By Teresa Tinsley, Kathryn Board

02 June 2015 - 07:50

'The potential benefits of bilingualism are not being realised.' Photo (c) Mat Wright.
'The potential benefits of bilingualism are not being realised.' Photo ©

Mat Wright.

To secure its prosperity, Wales needs citizens who can communicate confidently in languages other than English and Welsh, and who are comfortable in different cultural environments. The authors of the first Wales-wide Language Trends research report explain the situation for modern foreign languages (MFL) in Wales.

Wales has an advantage: widespread bilingualism

Wales is unique in the UK and fortunate in having an advantage over England, Scotland and Northern Ireland when it comes to learning foreign languages: everyone in Wales has to learn both Welsh and English throughout primary and secondary school. Being a bilingual nation should make it a lot easier for Welsh citizens to learn third or fourth languages. Research in France and in the Basque Country in Spain shows that, having already learned one additional language, students find other languages easier to acquire.

Some of the teachers responding to our survey of secondary schools across Wales support these findings. They say that bilingual pupils are better able to make links between languages and understand grammatical concepts. One teacher commented  that 'already having knowledge of other language(s) opens the mind to similarities and differences in new ones', while another was clear that 'triple literacy improves English literacy'.

The advantage is not being used

But overall, our findings reveal that the potential benefits of bilingualism are not being realised in Wales and that MFL is, in fact, in a desperate situation with little prospect of improvement in sight.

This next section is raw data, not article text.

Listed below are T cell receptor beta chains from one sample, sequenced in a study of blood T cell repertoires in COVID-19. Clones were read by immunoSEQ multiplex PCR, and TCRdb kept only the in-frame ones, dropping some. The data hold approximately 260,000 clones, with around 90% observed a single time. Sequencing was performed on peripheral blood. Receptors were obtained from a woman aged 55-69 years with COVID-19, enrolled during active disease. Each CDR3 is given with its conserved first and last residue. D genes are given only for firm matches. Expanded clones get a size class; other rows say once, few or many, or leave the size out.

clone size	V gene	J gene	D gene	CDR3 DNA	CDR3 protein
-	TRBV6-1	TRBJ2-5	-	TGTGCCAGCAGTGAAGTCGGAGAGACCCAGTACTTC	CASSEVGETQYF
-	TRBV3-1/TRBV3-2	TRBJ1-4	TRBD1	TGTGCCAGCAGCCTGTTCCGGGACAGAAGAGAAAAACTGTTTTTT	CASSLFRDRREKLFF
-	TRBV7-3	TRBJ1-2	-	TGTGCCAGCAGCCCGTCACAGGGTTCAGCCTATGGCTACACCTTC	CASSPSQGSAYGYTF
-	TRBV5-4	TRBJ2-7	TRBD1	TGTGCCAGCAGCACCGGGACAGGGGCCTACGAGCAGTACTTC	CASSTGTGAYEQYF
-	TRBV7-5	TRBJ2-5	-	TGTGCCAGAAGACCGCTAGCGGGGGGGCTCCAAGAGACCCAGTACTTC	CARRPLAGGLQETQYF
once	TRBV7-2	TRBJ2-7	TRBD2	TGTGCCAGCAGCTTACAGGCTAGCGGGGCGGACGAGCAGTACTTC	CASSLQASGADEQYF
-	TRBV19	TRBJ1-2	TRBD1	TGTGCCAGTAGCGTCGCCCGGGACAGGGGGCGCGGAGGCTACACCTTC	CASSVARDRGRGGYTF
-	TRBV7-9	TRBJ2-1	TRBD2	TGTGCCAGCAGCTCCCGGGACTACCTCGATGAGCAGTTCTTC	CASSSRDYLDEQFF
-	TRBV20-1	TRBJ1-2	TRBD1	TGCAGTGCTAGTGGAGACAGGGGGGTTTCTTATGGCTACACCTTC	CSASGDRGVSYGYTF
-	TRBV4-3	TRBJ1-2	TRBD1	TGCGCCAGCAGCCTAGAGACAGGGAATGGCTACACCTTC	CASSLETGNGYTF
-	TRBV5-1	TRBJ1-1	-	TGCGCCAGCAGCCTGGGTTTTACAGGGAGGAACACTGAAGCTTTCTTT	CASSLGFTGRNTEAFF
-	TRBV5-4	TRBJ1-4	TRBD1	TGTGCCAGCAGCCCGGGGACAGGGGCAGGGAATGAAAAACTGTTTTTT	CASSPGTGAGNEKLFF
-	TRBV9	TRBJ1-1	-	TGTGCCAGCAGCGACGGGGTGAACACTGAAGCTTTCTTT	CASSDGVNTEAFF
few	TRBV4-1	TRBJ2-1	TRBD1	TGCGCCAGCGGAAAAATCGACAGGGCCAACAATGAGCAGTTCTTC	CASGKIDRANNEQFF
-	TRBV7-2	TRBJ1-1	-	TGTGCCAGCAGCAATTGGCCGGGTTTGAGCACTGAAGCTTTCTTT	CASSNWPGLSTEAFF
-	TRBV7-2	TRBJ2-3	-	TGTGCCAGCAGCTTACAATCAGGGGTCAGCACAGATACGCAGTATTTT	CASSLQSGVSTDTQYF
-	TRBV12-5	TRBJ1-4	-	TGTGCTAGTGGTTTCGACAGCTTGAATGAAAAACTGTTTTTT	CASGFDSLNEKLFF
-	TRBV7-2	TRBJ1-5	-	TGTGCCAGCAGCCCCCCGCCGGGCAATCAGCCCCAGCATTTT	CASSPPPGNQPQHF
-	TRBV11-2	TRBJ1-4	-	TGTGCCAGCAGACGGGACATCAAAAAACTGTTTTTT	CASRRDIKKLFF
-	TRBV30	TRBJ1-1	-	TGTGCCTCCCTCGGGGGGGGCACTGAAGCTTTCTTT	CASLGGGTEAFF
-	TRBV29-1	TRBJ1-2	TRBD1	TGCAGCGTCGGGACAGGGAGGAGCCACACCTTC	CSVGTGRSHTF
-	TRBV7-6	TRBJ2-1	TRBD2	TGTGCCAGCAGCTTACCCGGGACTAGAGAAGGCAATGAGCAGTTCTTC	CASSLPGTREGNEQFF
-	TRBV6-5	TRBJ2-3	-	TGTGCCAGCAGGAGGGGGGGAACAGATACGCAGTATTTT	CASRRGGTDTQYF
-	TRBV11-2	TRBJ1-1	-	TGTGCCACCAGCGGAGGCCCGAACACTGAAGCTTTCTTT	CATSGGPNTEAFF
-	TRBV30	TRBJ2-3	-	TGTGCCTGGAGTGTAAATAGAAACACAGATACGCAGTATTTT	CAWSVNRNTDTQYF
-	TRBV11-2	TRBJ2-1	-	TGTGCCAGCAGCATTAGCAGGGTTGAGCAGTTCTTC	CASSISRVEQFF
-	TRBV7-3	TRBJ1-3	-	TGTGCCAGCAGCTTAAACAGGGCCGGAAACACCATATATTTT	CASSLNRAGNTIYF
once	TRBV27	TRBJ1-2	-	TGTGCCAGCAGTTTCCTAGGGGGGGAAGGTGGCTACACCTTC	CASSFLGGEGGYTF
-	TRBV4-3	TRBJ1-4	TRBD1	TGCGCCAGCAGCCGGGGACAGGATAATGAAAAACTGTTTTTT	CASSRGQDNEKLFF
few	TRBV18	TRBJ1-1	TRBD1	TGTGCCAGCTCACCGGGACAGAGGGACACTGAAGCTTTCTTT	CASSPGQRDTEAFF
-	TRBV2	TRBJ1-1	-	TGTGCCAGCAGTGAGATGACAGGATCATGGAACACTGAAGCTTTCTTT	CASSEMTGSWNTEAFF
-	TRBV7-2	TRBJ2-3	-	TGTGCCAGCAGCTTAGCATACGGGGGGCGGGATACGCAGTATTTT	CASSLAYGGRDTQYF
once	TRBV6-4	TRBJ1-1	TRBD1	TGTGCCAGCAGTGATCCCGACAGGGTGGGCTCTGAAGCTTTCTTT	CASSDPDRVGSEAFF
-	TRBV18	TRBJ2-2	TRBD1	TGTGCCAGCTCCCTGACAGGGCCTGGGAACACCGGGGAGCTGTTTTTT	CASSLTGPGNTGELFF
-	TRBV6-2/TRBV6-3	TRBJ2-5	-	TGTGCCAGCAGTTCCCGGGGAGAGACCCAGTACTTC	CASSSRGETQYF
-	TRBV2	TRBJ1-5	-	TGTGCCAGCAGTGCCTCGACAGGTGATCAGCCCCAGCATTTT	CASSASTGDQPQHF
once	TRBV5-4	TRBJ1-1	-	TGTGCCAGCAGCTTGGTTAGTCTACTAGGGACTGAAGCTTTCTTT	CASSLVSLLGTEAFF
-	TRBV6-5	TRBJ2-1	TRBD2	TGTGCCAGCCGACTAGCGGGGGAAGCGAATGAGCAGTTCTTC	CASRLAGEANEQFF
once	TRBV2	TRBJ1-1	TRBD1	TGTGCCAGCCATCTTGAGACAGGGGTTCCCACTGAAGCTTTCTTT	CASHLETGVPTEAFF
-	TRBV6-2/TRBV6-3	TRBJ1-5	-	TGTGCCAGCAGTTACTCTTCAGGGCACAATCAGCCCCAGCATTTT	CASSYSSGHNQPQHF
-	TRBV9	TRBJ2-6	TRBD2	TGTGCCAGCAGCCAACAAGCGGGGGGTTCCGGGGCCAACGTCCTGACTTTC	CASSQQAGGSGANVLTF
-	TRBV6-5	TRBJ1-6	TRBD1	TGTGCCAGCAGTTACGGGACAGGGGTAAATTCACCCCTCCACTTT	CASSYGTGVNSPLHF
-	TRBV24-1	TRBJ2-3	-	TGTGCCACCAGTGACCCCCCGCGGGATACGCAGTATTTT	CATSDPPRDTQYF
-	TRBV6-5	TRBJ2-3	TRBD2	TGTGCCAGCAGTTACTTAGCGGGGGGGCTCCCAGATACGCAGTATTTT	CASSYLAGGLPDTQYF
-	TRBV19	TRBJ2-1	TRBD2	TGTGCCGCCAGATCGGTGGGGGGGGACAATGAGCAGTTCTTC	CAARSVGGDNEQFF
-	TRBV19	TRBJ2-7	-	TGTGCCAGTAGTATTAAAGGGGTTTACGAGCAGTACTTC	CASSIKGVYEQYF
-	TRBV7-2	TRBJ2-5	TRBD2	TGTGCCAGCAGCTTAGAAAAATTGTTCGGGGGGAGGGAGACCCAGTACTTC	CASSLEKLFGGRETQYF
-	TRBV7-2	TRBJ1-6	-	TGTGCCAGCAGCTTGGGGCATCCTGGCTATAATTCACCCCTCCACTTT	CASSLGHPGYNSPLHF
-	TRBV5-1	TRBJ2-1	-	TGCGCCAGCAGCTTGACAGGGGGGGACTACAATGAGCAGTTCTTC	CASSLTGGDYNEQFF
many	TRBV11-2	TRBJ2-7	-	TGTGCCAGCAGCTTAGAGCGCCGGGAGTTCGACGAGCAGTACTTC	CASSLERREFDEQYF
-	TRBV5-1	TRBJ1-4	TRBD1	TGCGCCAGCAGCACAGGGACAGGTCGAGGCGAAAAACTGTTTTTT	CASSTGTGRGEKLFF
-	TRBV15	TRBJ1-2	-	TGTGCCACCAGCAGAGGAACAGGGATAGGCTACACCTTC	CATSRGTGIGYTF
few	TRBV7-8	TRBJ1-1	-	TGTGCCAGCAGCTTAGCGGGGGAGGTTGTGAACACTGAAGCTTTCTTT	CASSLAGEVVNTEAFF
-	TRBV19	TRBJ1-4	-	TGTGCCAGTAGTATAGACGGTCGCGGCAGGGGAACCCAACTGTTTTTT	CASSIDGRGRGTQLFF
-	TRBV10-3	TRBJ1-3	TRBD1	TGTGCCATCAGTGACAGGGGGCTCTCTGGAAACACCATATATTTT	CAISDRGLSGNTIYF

The study of a foreign language is only compulsory in Wales for students aged 11 to 14 and just 22 per cent continue with their studies up to GCSE (age 16), fewer than in any of the other UK countries. Responding to our survey, many teachers express a deep concern about the future of their subject, saying: 'It feels like we are fighting a losing battle' and 'something needs to be done quickly before we see a further deterioration and perhaps the complete disappearance of modern languages'.

Published data on examinations taken by Welsh schoolchildren show that, between 2002 and 2014, the number of entries for MFL plummeted at GCSE level (by 42 per cent), while entries for French, German and Spanish at A-level had halved. Recent changes to the assessment system for Welsh schools are unlikely to reverse or halt this dramatic decline. So what exactly is going wrong? Our research found that there is a complex cocktail of issues all conspiring to have an adverse effect on the value given to foreign languages in education.

Recent changes to policy have had an adverse effect on language-learning

One major obstacle to the study of foreign languages in Wales has come about because of recent changes to educational policy and assessment systems. Changes to the Welsh Baccalaureate, the identification of MFL as a ‘non-core’ subject and heavy promotion of maths, literacy and science subjects have resulted in the neglect of MFL in many schools. In just the past three years, lesson time for foreign languages has been reduced in 43 per cent of schools. The dramatic increase in the number of subject options for pupils in recent years, as well as the fact that it is considered more difficult to be certain of achieving the highest grades in an MFL, have also contributed to reducing the number of students choosing to study a foreign language to GCSE and even more so to A-level.